I was unaware of this, Thanks for the heads up.
His name is Flibble, Not Fibble. I know, It can be easy to miss the L.

i call him fibblz.

TS - maybe a dick dale type pickguard with the reversed angle bridge pick up?


it won't make up for the scale length or bolt on though.
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#33
The only other thing I'll say in this thread is that is the damn ugliest Stratocaster I have ever seen.
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#34
Alot of people here say the pickups have a lot to do with the twang, and it's true to an extent, but there's also a variety of other factors. The type of bridge (generally tune-o-matic bridges will sustain longer, whereas synchronized trem bridges or fixed bridges have more decay), scale length (length of the strings from nut to bridge - the Strat has a fairly long scale length, so the strings are a bit snappier than a guitar with a shorter scale length), and the fact that the guitar has a bolt-on neck, as opposed to a set neck.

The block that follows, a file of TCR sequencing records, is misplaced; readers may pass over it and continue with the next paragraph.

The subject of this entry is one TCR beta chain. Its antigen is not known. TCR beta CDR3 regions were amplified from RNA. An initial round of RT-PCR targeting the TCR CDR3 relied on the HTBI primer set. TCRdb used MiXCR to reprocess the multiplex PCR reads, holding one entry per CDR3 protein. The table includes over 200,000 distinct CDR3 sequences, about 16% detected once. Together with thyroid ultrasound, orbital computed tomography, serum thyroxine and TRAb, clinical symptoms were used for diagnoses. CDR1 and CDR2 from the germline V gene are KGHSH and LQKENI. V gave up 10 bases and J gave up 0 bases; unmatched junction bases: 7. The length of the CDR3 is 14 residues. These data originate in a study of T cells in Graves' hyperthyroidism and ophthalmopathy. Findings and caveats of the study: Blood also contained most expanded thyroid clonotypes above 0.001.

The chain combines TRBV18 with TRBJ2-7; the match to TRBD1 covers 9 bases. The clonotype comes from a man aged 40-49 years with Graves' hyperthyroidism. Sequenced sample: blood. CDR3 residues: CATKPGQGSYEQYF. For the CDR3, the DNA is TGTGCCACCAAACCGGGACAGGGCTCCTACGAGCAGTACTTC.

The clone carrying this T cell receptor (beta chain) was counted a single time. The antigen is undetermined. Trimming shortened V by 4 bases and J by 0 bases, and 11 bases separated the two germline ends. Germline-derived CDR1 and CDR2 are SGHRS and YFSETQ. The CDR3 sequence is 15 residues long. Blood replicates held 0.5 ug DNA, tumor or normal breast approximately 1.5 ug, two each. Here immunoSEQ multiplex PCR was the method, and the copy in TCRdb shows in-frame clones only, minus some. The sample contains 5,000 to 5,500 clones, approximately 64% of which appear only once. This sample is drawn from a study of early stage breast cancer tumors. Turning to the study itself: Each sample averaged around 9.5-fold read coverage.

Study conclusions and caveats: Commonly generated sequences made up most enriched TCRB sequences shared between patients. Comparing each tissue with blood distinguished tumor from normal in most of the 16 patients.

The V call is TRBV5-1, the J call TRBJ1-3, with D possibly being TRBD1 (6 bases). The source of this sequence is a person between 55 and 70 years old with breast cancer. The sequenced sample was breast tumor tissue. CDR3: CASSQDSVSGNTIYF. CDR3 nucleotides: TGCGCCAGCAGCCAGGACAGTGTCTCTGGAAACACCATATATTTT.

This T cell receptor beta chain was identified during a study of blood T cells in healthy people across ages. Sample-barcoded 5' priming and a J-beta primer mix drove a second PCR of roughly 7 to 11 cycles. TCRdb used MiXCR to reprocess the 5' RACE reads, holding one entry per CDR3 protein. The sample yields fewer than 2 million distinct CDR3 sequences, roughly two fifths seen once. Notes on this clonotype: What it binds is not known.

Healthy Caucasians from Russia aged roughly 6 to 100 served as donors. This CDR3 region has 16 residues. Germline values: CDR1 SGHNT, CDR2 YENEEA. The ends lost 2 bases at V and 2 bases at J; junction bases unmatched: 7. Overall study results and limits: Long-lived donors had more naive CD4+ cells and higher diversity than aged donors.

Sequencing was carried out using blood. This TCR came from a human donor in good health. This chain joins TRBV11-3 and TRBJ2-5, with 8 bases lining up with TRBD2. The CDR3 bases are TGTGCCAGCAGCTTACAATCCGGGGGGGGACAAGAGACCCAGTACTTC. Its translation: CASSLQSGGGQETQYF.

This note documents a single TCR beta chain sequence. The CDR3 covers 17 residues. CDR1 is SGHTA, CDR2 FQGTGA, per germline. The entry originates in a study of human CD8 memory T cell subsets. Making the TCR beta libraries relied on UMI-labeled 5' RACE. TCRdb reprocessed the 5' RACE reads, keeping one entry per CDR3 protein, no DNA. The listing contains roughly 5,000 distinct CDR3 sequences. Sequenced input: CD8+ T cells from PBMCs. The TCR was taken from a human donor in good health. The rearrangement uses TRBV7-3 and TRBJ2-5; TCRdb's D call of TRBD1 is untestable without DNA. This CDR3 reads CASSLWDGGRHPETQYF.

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Last edited by ledhead67 at Jun 6, 2010,
#35
Quote by ledhead67
generally floating or tune-o-matic bridges will sustain longer,
Lulz absolutely not. Floating bridges sustain worse than anything.

on a Strat the scale length is shorter than it would be on a Gibson-styled guitar,
Lulz absolutely not. Strats are almost always 25.5" scale, the vast majority of Gibson guitars are 24.75" scale.

so the strings don't snap back like they would on a guitar of shorter scale-length).
Lulz absolutely not. Longer scale means higher string tension, higher string tension means the strings ''snap'' more.

God damn dude you just couldn't be more wrong if you tried.



Edit: okay so my last post was kind of wrong but meh **** it, that had to be dealt with.
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Last edited by MrFlibble at Jun 6, 2010,
#36
Quote by MrFlibble
The only other thing I'll say in this thread is that is the damn ugliest Stratocaster I have ever seen.

yea sure is, but the pickguard may help the ts.

^ lol at that to. this thread really delivers.
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#37
I will never get in an internet fight with Flibble. I want to live. lol, every thread you post in turns into a flame war, which is somehow awesome and damn funny. probably because you always win.